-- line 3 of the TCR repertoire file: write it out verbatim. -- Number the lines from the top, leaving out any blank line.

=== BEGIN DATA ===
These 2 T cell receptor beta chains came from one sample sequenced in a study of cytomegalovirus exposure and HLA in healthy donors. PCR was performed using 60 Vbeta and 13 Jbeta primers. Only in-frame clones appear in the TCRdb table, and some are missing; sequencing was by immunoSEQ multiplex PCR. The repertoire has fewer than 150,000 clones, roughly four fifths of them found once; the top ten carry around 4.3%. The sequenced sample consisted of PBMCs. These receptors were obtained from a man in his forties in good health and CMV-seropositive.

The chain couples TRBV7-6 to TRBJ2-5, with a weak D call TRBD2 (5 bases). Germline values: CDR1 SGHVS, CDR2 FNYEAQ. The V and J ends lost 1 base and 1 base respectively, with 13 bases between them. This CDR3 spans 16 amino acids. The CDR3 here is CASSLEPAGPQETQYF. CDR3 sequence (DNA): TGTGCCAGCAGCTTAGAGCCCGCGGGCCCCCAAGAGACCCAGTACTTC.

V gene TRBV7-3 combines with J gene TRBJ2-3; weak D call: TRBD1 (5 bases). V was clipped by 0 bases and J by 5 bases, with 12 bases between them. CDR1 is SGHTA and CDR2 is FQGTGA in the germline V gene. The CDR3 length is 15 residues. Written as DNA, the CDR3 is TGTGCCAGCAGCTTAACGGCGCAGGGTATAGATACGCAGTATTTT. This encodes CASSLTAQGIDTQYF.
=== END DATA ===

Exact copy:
V gene TRBV7-3 combines with J gene TRBJ2-3; weak D call: TRBD1 (5 bases). V was clipped by 0 bases and J by 5 bases, with 12 bases between them. CDR1 is SGHTA and CDR2 is FQGTGA in the germline V gene. The CDR3 length is 15 residues. Written as DNA, the CDR3 is TGTGCCAGCAGCTTAACGGCGCAGGGTATAGATACGCAGTATTTT. This encodes CASSLTAQGIDTQYF.